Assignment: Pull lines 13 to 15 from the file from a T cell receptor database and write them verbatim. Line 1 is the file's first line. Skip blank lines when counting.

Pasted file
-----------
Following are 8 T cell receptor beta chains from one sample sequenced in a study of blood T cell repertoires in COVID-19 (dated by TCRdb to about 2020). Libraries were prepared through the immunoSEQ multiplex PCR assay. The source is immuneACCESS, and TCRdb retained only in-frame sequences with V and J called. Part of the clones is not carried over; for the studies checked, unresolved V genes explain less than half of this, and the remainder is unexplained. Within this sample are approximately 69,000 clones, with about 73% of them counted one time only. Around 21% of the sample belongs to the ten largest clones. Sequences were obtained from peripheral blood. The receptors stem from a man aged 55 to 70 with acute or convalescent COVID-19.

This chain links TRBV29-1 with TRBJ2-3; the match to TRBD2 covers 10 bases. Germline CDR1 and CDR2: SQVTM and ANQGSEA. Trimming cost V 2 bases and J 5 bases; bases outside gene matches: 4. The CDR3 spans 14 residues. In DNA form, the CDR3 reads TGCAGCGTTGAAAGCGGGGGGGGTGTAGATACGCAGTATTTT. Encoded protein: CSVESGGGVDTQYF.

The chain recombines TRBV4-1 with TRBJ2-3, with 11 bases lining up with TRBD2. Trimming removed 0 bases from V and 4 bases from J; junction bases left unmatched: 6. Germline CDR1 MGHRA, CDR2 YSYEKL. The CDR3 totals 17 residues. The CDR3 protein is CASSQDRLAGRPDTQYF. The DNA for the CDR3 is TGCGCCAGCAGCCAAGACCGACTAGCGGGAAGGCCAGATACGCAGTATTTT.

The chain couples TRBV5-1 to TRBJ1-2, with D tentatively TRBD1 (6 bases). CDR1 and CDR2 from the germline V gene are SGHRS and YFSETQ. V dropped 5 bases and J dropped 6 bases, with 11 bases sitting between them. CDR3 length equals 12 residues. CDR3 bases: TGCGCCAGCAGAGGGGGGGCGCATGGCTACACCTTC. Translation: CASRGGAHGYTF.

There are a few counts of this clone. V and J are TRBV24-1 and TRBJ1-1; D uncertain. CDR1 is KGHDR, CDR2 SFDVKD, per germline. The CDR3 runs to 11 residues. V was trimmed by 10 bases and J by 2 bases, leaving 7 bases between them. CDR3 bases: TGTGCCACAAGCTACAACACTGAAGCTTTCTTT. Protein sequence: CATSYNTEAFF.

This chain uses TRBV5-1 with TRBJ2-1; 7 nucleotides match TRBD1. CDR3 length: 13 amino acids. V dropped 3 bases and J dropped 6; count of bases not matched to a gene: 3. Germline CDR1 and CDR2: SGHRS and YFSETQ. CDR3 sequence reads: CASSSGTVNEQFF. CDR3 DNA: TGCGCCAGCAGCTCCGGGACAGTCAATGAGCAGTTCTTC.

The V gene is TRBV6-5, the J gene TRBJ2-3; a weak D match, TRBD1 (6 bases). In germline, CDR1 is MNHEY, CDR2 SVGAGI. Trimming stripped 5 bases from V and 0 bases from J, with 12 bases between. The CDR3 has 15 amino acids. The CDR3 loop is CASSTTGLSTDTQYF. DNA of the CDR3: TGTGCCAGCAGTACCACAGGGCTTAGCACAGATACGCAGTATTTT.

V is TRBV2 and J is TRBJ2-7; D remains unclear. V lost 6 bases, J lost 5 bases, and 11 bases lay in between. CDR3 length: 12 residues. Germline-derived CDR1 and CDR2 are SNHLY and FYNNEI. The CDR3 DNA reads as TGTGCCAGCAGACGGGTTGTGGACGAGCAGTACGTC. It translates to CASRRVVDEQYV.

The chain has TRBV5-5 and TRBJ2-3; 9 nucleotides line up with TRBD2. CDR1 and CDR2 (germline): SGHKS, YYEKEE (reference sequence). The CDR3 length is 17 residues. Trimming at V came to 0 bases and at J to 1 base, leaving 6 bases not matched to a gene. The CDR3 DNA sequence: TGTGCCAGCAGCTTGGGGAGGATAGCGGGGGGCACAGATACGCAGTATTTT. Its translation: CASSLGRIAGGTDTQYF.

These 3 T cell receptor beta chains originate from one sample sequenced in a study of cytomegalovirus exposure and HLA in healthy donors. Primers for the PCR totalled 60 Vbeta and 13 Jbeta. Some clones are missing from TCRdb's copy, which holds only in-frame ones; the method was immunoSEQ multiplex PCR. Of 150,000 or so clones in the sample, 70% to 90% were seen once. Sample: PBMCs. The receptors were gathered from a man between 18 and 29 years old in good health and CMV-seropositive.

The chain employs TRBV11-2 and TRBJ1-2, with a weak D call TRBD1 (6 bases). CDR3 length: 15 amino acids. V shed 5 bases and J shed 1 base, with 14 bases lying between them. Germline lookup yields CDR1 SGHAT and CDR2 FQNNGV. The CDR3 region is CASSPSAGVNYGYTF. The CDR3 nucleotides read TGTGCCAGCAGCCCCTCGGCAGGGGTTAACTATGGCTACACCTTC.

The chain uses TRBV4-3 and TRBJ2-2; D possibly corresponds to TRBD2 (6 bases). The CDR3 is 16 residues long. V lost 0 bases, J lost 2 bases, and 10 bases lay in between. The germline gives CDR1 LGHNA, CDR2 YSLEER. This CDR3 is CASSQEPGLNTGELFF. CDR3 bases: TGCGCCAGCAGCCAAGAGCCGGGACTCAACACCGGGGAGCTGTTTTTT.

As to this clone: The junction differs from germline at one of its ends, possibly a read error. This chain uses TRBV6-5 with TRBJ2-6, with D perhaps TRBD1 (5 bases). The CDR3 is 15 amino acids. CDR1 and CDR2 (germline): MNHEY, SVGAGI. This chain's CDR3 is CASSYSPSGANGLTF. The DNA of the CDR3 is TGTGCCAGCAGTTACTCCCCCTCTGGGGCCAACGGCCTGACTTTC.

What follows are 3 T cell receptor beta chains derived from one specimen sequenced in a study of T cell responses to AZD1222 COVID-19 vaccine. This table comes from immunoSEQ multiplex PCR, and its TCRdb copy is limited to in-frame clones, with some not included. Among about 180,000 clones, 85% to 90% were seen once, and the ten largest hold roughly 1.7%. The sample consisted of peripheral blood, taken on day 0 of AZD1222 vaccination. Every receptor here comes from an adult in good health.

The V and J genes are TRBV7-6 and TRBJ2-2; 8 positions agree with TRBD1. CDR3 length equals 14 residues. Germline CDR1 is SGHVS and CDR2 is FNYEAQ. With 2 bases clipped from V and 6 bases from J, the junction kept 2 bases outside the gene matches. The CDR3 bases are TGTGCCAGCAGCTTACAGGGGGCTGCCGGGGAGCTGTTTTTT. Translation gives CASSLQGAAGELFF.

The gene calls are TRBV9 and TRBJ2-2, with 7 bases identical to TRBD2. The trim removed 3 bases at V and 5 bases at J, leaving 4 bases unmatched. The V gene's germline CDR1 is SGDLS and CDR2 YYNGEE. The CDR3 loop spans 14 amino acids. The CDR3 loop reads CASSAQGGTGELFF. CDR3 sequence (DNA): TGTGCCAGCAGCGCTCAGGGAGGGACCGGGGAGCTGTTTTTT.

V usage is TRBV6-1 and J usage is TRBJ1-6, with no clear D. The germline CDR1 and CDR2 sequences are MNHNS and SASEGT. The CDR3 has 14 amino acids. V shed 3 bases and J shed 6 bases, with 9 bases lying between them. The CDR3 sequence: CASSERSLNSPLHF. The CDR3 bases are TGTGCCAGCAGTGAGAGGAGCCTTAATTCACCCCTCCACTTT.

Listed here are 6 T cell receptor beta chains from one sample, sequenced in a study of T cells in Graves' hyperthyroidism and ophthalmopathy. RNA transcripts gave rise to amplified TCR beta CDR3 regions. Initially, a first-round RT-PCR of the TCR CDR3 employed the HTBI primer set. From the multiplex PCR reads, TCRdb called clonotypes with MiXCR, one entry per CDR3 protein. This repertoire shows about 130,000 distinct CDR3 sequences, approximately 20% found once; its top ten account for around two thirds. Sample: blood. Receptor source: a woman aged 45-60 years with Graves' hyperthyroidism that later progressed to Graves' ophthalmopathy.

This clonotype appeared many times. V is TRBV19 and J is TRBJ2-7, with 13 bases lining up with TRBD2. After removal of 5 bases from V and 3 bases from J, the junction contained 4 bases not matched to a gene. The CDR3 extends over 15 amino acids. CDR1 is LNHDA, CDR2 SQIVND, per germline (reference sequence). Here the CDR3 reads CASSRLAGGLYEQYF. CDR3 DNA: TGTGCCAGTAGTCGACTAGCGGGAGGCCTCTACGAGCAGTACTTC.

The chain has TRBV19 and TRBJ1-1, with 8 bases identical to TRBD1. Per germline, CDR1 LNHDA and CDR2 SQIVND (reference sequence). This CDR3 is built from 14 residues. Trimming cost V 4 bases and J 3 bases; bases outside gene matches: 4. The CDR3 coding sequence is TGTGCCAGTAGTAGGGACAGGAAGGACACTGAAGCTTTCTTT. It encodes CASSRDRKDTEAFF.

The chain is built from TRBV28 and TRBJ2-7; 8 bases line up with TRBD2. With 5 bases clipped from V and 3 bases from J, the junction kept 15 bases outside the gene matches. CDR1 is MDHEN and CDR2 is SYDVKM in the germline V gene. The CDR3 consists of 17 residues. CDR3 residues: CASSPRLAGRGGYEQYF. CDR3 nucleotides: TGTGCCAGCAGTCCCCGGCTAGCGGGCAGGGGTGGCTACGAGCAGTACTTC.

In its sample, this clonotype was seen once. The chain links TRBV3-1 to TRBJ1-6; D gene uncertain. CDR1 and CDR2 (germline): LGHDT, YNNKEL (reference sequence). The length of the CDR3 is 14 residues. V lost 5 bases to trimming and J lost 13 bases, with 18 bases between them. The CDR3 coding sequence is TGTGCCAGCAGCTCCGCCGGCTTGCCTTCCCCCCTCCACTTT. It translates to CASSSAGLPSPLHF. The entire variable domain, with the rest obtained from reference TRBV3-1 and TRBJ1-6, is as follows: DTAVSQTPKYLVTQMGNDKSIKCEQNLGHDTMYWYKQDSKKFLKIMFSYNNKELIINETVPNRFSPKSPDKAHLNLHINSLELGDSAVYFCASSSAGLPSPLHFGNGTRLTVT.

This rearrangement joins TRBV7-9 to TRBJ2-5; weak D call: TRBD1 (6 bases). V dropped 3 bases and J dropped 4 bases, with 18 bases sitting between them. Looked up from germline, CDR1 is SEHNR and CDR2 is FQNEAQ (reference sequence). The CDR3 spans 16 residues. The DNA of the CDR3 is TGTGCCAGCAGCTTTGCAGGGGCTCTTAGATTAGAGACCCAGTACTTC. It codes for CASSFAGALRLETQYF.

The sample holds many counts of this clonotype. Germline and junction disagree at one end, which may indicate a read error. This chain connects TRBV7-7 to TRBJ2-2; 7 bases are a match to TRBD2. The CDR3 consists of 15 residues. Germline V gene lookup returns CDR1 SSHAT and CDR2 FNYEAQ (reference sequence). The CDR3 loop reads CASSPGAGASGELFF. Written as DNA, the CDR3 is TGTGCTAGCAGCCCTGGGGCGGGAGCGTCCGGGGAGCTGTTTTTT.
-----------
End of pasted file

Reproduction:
As to this clone: The junction differs from germline at one of its ends, possibly a read error. This chain uses TRBV6-5 with TRBJ2-6, with D perhaps TRBD1 (5 bases). The CDR3 is 15 amino acids. CDR1 and CDR2 (germline): MNHEY, SVGAGI. This chain's CDR3 is CASSYSPSGANGLTF. The DNA of the CDR3 is TGTGCCAGCAGTTACTCCCCCTCTGGGGCCAACGGCCTGACTTTC.

What follows are 3 T cell receptor beta chains derived from one specimen sequenced in a study of T cell responses to AZD1222 COVID-19 vaccine. This table comes from immunoSEQ multiplex PCR, and its TCRdb copy is limited to in-frame clones, with some not included. Among about 180,000 clones, 85% to 90% were seen once, and the ten largest hold roughly 1.7%. The sample consisted of peripheral blood, taken on day 0 of AZD1222 vaccination. Every receptor here comes from an adult in good health.

The V and J genes are TRBV7-6 and TRBJ2-2; 8 positions agree with TRBD1. CDR3 length equals 14 residues. Germline CDR1 is SGHVS and CDR2 is FNYEAQ. With 2 bases clipped from V and 6 bases from J, the junction kept 2 bases outside the gene matches. The CDR3 bases are TGTGCCAGCAGCTTACAGGGGGCTGCCGGGGAGCTGTTTTTT. Translation gives CASSLQGAAGELFF.